Monday, November 29, 2010

iPad Launching!

On Monday, 5H went to the Planetarium at Glenfield to enjoy Mr. Miller’s presentation. During these trips I always think the best part is that children who never or rarely have a chance to get out of the city zone get to see what a night sky without pollution or city lights looks like. They see a starry night the way it was before human beings overpopulated and obscured that view. However, as time has gone by since we began these yearly trips, our students have become less impressed by something they just view and I think they’ve come to expect more interactive technology.

What a surprise when we got back from the Planetarium and the class realized they would be playing with iPads! After a short talk from Dr. Putrino about how the iPads should be handled, we went right into a space app. I had found this application when I got the opportunity to play with the iPad over the weekend. It was more like obsession than play time, really, but when I realized I had to actually feed my son and take care of other basic human needs, I was able to have the iPad wrenched from my clenched fingers.

During my play time, I found an app that actually shows you the night sky in sections according to where you point the iPad. You wave it in a figure 8 and it coordinates itself to your hemispheric location. When you move it across a ceiling or the sky if your outside, it shows you the constellations in that particular location. It also shows you the planets if they are in that range. In addition, there are options to read about the different planets through a wiki-like window and you can turn the less brighter stars down to make it look like a city night sky - only showing the brightest stars. You can even zoom in with your fingers like an iPhone or iTouch.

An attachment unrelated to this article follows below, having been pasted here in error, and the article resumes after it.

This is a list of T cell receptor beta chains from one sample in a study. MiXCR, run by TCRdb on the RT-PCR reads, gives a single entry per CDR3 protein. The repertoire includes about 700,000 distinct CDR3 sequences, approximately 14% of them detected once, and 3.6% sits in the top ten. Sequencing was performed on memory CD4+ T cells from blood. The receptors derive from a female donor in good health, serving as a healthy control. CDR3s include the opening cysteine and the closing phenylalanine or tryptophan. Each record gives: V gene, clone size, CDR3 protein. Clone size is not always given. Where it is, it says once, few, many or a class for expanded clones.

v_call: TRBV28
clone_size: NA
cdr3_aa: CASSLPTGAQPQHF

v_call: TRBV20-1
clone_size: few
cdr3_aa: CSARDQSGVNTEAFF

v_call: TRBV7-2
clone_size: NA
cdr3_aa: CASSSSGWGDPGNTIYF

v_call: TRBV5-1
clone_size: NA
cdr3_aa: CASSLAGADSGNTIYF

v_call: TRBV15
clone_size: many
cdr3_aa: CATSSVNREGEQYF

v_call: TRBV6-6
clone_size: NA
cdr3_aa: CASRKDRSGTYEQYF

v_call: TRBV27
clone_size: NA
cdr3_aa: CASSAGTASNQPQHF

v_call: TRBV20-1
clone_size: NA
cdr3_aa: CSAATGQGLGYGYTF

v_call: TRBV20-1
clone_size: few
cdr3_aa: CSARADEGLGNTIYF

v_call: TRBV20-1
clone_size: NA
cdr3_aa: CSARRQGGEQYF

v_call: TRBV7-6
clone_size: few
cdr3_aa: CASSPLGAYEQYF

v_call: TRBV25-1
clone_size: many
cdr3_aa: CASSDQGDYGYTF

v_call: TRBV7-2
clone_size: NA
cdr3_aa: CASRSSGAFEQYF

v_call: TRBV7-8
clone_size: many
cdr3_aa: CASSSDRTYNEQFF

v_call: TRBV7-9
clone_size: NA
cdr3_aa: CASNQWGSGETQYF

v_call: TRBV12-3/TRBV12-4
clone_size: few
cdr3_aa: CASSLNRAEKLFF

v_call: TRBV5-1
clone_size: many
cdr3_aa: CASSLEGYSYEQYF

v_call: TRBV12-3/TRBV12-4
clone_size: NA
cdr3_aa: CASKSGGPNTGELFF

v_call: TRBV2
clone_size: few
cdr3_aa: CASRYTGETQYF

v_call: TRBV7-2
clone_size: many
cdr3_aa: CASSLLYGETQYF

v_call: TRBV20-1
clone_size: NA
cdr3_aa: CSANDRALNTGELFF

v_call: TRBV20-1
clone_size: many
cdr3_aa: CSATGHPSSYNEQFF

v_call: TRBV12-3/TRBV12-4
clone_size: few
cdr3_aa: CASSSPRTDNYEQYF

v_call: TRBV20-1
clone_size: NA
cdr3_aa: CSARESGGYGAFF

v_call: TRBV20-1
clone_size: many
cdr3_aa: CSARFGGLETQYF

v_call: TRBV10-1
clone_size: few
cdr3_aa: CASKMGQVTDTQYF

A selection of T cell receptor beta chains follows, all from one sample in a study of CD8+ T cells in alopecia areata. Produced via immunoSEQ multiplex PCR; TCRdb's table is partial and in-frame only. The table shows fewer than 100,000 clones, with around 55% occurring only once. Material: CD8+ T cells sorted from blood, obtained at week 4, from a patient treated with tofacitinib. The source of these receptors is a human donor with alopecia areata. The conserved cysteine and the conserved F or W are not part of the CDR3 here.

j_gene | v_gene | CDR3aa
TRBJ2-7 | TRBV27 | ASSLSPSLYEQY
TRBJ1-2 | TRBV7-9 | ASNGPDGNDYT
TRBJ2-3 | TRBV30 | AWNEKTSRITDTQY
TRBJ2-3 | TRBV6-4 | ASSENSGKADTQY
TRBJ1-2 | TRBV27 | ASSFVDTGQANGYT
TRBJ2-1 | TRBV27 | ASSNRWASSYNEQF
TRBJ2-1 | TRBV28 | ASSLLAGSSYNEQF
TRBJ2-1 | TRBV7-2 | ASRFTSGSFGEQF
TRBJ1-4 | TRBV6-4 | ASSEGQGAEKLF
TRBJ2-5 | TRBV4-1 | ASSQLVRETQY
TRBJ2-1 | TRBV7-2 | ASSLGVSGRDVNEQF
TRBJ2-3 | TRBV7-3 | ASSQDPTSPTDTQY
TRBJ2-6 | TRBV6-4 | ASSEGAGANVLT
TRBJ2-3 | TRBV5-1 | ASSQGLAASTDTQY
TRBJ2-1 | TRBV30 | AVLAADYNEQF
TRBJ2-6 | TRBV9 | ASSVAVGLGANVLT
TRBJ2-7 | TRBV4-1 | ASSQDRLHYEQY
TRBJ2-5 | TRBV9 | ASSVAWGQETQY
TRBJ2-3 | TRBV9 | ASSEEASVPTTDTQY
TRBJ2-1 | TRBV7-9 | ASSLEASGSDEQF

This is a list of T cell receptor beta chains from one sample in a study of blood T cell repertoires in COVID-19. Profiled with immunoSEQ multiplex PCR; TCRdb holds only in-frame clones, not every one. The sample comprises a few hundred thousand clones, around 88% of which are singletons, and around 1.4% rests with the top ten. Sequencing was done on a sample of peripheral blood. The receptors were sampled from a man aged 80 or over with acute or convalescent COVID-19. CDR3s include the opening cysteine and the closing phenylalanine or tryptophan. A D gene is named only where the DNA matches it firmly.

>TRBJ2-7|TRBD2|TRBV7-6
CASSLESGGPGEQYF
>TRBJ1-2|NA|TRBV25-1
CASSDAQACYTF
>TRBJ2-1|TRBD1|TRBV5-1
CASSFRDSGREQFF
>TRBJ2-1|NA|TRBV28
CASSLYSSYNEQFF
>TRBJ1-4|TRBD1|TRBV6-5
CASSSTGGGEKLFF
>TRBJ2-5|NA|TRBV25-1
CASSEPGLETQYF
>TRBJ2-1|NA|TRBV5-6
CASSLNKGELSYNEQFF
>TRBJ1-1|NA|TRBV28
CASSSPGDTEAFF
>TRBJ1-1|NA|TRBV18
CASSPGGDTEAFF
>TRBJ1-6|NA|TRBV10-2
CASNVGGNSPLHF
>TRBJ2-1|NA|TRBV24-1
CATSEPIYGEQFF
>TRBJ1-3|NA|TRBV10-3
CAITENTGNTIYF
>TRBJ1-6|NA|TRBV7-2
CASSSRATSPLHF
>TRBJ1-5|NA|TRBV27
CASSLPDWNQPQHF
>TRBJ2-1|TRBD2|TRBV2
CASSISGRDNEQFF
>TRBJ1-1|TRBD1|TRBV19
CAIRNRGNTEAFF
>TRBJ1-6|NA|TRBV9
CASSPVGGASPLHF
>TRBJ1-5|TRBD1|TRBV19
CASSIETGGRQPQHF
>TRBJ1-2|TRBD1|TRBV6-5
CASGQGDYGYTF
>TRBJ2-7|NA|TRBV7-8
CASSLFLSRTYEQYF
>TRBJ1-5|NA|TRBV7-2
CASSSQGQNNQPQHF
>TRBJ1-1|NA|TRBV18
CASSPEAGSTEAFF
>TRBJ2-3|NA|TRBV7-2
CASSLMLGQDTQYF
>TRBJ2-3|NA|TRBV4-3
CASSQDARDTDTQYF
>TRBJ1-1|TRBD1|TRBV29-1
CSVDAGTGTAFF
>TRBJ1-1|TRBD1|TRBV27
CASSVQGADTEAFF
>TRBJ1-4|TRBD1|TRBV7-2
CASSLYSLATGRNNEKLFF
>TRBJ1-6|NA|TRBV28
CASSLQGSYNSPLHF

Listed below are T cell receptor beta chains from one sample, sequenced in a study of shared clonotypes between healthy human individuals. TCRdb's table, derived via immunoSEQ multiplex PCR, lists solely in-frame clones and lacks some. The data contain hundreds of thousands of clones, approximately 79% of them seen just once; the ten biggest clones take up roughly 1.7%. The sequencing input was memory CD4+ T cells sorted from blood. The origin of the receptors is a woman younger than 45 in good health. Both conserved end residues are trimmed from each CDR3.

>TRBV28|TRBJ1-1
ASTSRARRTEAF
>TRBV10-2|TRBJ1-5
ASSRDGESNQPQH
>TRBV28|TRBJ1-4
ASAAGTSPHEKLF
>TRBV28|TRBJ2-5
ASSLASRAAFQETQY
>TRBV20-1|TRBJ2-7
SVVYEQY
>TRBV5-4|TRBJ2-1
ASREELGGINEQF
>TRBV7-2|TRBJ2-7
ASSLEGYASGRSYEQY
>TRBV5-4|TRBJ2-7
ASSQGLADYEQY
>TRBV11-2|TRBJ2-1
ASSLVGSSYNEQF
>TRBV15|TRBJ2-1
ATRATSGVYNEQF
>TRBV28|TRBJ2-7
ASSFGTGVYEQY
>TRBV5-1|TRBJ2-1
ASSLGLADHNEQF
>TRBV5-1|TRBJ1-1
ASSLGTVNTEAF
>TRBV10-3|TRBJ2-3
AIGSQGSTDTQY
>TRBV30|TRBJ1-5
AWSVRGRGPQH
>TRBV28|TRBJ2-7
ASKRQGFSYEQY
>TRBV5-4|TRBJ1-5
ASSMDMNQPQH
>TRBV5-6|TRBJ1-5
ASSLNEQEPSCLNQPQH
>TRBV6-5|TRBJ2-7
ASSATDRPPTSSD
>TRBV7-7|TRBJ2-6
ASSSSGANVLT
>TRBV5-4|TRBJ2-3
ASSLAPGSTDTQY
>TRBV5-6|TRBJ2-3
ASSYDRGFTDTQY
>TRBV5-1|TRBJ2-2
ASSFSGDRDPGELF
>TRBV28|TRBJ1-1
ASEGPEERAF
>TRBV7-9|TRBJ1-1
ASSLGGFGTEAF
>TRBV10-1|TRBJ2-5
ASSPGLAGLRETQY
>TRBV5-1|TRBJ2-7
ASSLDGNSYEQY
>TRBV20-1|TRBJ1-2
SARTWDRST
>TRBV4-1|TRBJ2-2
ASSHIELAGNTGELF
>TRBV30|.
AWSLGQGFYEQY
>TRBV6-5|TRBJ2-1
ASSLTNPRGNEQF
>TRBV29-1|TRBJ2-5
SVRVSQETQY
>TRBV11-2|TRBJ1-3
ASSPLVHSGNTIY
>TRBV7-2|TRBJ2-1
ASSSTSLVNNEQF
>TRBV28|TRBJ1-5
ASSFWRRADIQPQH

I went on to show them a few more apps having to do with geography and how they can play games together. My favorite one being PenduGeo - a game of hangman with all the countries in the world that can also be played in a mode that allows you to make up your own words.

There is so much potential for the use of this new technology. I would love to use it as enrichment. They are also great for reinforcement of basic skills with flashcards that can be used for any subject. There are apps for dictation, writing, reading aloud, spelling and drawing. Research is easy with the Wiki apps and access to the internet. Another great thing about them is the incentive for good behavior. I’ve always found putting the carrot before the cart to be much more effective with classroom management or behavior issues. If any of you have any other ideas, please share!

Needless to say, the children had a wonderful time and were excited to know when we could use them again. So am I!

Alice Hermida

5th Grade

Science & Social Studies

Friday, November 19, 2010

Romp-a-"Room To Play" .... Will We Pay?